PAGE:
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Alexa Chung was atop the Rooftop Skylight West on Monday night being very classically British. Or, given that the occasion was a children’s birthday party-themed bash in honor of the 40th anniversary of the English label Mulberry, maybe she was just being on-brand. Taking a break from dancing to The Beatles’ “I Saw Her Standing There,” she sung the praises of her hosts, whose wares, she said, she didn’t “have to bullsh-t about loving.” (That Mulberry named a bag after her surely helps there.) When asked, given the theme of the evening, for any traumatic childhood birthday party memories she revealed she was born on that most British of holidays, Guy Fawkes Day.

“When I was five, my mom and dad — my birthday is on Bonfire Night in England, which is when you light a fire and burn things at the stake; it’s the fifth of November, look it up,” the model-turned TV presenter said: “They made me this bonfire cake that just exploded in the middle of the room and nearly set fire to our village hall.”

This story first appeared in the September 14, 2011 issue of WWD.  Subscribe Today.

As she spoke, the night’s entertainment, the Leicestershire band Kasabian, took the stage.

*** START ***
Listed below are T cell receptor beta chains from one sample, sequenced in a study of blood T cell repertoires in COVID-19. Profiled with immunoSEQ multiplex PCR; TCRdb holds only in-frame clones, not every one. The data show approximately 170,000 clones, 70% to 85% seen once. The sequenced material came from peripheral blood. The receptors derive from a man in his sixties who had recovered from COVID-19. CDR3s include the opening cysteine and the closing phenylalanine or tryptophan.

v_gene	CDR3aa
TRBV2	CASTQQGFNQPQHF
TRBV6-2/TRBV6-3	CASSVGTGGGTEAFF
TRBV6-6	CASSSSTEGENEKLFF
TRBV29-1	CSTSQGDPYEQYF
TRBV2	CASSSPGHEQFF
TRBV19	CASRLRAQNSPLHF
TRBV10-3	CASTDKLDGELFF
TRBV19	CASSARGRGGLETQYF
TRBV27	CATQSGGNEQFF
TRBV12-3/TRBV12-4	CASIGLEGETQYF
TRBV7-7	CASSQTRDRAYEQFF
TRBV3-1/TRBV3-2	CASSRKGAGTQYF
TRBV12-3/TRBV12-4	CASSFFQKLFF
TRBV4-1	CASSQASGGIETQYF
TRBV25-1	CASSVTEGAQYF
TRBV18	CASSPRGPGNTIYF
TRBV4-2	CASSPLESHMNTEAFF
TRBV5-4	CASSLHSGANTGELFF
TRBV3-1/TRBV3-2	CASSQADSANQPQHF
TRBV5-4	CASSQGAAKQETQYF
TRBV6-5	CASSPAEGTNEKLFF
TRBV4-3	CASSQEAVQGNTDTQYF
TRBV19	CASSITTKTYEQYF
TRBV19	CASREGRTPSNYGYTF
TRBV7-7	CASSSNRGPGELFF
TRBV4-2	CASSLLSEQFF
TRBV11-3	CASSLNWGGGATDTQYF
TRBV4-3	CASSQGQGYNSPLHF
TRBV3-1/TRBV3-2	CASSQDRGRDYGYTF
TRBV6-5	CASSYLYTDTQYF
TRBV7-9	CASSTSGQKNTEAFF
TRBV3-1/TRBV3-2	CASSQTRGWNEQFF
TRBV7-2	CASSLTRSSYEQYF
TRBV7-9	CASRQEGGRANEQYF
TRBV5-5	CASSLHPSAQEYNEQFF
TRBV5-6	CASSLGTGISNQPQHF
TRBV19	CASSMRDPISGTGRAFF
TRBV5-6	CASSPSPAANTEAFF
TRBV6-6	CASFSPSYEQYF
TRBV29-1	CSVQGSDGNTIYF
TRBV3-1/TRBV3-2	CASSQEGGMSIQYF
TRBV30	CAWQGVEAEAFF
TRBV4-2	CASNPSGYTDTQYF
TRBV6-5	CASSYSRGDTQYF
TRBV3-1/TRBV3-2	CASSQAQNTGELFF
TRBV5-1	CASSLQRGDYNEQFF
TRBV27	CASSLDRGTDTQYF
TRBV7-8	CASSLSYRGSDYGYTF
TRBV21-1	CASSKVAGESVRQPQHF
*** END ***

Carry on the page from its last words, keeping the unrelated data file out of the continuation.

“Oh, Kasabian are on,” she said. “We’re gonna watch the band. We should all watch the band.”

There wasn’t much arguing with that. Even New York’s finest took an interest in the group’s open-air rooftop performance. Around 11 p.m., shortly after the group left the stage, several uniformed officers circled the DJ booth, but left after being assured that the live music portion of the evening had come to a close. A softer DJ set followed.

Earlier in the proceedings, several actresses Mulberry had assembled proved a little less culturally put-together as Chung.

Rose Byrne, an Australian, explained that she was getting a crash course in the American Rust Belt.
“I’m actually doing a movie called ‘The Place Beyond the Pines,’” she said. “We’re shooting upstate in Schenectady. Try to spell that!…I told David Letterman to spell it and he got it right and then he told me to spell Indianapolis and I couldn’t get it right. And that was on air…very, very embarrassing.”

And Maggie Gyllenhaal proved to be an American who was very fond of Paris.

“I like fashion, but I’ve never been totally comfortable in the party scene around it; I like Paris,” the actress said with a smile. “You know sometimes they’ll take an actress, fly you to Paris with your family. I’ve done that a couple times. It’s just like in a castle…and it’s just flowing Champagne and caviar. Maybe it’s just that I like Paris.”

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